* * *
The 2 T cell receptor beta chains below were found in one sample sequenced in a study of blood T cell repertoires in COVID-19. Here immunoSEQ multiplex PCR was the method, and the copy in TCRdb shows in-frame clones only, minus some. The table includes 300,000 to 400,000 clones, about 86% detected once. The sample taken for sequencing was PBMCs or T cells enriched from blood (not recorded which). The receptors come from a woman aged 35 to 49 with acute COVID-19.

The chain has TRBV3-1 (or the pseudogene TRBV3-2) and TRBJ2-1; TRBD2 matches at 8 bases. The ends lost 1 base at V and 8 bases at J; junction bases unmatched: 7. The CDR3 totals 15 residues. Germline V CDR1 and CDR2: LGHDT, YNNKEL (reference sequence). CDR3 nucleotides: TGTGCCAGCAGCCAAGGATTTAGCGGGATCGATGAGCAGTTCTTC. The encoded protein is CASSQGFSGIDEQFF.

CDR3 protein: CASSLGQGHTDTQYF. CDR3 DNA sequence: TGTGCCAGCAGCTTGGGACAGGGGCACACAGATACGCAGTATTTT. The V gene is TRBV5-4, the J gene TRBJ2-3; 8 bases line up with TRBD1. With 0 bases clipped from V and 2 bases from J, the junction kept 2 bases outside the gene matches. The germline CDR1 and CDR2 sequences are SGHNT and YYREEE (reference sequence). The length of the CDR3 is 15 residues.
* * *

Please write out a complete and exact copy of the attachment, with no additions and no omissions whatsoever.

The 2 T cell receptor beta chains below were found in one sample sequenced in a study of blood T cell repertoires in COVID-19. Here immunoSEQ multiplex PCR was the method, and the copy in TCRdb shows in-frame clones only, minus some. The table includes 300,000 to 400,000 clones, about 86% detected once. The sample taken for sequencing was PBMCs or T cells enriched from blood (not recorded which). The receptors come from a woman aged 35 to 49 with acute COVID-19.

The chain has TRBV3-1 (or the pseudogene TRBV3-2) and TRBJ2-1; TRBD2 matches at 8 bases. The ends lost 1 base at V and 8 bases at J; junction bases unmatched: 7. The CDR3 totals 15 residues. Germline V CDR1 and CDR2: LGHDT, YNNKEL (reference sequence). CDR3 nucleotides: TGTGCCAGCAGCCAAGGATTTAGCGGGATCGATGAGCAGTTCTTC. The encoded protein is CASSQGFSGIDEQFF.

CDR3 protein: CASSLGQGHTDTQYF. CDR3 DNA sequence: TGTGCCAGCAGCTTGGGACAGGGGCACACAGATACGCAGTATTTT. The V gene is TRBV5-4, the J gene TRBJ2-3; 8 bases line up with TRBD1. With 0 bases clipped from V and 2 bases from J, the junction kept 2 bases outside the gene matches. The germline CDR1 and CDR2 sequences are SGHNT and YYREEE (reference sequence). The length of the CDR3 is 15 residues.